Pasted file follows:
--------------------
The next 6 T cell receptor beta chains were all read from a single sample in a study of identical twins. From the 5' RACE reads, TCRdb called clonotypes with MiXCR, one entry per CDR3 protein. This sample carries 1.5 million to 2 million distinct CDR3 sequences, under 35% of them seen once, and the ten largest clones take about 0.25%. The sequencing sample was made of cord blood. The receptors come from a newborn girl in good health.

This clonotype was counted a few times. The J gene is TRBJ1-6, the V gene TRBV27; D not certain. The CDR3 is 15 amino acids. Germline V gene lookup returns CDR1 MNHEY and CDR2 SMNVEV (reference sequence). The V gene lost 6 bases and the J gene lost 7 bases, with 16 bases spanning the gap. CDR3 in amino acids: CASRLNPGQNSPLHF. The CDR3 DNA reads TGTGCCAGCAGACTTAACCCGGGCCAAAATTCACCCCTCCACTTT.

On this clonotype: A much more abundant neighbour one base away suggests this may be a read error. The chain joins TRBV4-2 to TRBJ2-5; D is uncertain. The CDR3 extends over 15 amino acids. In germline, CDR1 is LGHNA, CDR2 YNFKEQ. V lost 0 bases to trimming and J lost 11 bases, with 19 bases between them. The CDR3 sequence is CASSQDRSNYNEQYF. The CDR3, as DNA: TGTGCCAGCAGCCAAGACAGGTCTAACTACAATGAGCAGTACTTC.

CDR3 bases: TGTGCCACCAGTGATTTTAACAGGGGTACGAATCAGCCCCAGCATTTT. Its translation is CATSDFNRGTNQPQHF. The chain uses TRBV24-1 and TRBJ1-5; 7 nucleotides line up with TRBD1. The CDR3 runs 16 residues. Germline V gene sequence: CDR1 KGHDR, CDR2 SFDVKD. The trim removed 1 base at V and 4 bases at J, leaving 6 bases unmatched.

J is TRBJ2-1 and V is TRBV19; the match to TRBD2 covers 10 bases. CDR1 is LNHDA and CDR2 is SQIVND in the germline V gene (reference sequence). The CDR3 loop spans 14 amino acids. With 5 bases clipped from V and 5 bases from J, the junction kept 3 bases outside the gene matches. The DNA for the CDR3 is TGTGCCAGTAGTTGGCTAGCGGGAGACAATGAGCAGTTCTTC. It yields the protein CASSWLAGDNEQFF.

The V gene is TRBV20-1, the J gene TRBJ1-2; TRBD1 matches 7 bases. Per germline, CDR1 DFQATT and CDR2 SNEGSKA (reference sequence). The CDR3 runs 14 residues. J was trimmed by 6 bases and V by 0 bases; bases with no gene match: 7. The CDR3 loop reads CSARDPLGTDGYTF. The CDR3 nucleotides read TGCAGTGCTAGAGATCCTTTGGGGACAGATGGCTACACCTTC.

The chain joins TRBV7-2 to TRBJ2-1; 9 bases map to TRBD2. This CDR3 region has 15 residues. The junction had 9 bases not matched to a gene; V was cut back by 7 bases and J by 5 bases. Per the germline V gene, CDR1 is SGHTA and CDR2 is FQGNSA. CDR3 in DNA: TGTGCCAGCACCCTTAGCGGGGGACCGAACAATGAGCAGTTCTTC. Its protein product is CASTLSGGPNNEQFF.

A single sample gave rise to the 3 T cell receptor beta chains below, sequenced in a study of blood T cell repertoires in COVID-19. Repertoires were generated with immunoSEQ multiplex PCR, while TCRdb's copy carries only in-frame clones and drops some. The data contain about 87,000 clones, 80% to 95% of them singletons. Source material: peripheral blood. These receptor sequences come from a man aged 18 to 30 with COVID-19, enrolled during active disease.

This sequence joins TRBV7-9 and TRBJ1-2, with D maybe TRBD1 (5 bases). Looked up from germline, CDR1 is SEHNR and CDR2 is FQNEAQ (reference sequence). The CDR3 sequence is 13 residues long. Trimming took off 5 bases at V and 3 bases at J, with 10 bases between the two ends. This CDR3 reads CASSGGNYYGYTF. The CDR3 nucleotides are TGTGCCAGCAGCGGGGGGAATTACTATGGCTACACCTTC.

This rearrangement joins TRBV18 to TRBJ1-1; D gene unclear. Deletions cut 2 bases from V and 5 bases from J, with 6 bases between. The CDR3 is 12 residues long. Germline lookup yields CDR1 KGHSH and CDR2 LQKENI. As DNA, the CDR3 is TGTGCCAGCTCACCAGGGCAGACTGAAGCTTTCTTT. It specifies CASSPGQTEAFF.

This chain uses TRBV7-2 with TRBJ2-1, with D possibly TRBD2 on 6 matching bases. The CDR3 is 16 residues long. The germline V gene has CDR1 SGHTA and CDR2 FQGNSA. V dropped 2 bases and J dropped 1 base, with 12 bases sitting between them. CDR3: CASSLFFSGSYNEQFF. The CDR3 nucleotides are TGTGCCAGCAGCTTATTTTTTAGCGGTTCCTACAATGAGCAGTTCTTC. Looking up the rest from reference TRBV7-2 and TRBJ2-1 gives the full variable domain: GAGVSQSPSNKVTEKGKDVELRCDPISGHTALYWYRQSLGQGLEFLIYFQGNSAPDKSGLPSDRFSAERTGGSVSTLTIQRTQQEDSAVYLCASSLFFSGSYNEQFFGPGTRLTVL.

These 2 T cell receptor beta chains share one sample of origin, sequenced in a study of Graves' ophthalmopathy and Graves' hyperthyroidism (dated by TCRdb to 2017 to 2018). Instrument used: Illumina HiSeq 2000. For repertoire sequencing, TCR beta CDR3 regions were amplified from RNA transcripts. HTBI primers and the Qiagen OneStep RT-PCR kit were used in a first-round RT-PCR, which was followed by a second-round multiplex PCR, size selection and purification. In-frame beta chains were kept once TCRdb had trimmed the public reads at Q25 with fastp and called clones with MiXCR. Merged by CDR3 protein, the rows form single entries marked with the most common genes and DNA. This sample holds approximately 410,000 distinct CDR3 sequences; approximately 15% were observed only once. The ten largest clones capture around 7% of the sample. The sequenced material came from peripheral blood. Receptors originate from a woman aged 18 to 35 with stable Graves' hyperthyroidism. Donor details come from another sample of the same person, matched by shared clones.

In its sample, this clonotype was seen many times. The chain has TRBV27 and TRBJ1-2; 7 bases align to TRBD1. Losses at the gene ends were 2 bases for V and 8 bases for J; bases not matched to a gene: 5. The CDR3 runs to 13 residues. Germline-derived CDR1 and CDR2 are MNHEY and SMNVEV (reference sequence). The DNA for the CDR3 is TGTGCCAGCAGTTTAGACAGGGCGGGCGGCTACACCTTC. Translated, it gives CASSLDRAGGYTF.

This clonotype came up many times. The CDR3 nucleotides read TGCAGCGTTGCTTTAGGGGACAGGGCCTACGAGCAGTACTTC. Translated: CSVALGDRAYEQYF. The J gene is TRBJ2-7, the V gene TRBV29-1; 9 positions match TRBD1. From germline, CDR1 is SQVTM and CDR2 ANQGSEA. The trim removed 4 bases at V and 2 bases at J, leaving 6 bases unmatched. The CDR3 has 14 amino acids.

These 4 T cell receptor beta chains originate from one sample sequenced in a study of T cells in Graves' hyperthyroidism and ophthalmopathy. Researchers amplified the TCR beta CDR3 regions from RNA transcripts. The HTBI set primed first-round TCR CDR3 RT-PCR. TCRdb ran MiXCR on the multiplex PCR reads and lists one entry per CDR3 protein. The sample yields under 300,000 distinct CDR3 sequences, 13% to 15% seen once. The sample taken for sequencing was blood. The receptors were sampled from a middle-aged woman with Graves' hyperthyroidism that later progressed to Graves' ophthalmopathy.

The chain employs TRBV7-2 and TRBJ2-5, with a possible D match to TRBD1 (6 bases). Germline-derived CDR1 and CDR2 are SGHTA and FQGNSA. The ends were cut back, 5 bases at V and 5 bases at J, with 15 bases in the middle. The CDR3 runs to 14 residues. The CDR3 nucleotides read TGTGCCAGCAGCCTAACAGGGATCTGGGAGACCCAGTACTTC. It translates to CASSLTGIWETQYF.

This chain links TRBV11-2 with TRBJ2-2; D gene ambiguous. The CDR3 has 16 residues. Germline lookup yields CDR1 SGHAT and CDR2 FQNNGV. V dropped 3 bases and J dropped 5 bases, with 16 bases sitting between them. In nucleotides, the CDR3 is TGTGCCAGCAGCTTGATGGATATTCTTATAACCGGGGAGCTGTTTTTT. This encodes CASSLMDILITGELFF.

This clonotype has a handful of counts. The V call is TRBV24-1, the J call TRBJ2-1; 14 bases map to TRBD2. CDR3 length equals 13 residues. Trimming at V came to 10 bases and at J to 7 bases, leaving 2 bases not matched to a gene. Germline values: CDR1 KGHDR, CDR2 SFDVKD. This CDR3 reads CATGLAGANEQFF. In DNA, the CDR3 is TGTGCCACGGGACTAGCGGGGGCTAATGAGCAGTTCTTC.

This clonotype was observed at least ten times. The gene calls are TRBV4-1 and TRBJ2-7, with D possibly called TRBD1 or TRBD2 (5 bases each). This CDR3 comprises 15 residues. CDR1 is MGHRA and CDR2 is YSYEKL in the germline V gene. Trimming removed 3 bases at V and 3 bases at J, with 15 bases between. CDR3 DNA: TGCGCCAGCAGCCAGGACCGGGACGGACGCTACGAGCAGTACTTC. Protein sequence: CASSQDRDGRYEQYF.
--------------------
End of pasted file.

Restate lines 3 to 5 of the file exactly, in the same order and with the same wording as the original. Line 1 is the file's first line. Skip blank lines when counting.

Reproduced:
On this clonotype: A much more abundant neighbour one base away suggests this may be a read error. The chain joins TRBV4-2 to TRBJ2-5; D is uncertain. The CDR3 extends over 15 amino acids. In germline, CDR1 is LGHNA, CDR2 YNFKEQ. V lost 0 bases to trimming and J lost 11 bases, with 19 bases between them. The CDR3 sequence is CASSQDRSNYNEQYF. The CDR3, as DNA: TGTGCCAGCAGCCAAGACAGGTCTAACTACAATGAGCAGTACTTC.

CDR3 bases: TGTGCCACCAGTGATTTTAACAGGGGTACGAATCAGCCCCAGCATTTT. Its translation is CATSDFNRGTNQPQHF. The chain uses TRBV24-1 and TRBJ1-5; 7 nucleotides line up with TRBD1. The CDR3 runs 16 residues. Germline V gene sequence: CDR1 KGHDR, CDR2 SFDVKD. The trim removed 1 base at V and 4 bases at J, leaving 6 bases unmatched.

J is TRBJ2-1 and V is TRBV19; the match to TRBD2 covers 10 bases. CDR1 is LNHDA and CDR2 is SQIVND in the germline V gene (reference sequence). The CDR3 loop spans 14 amino acids. With 5 bases clipped from V and 5 bases from J, the junction kept 3 bases outside the gene matches. The DNA for the CDR3 is TGTGCCAGTAGTTGGCTAGCGGGAGACAATGAGCAGTTCTTC. It yields the protein CASSWLAGDNEQFF.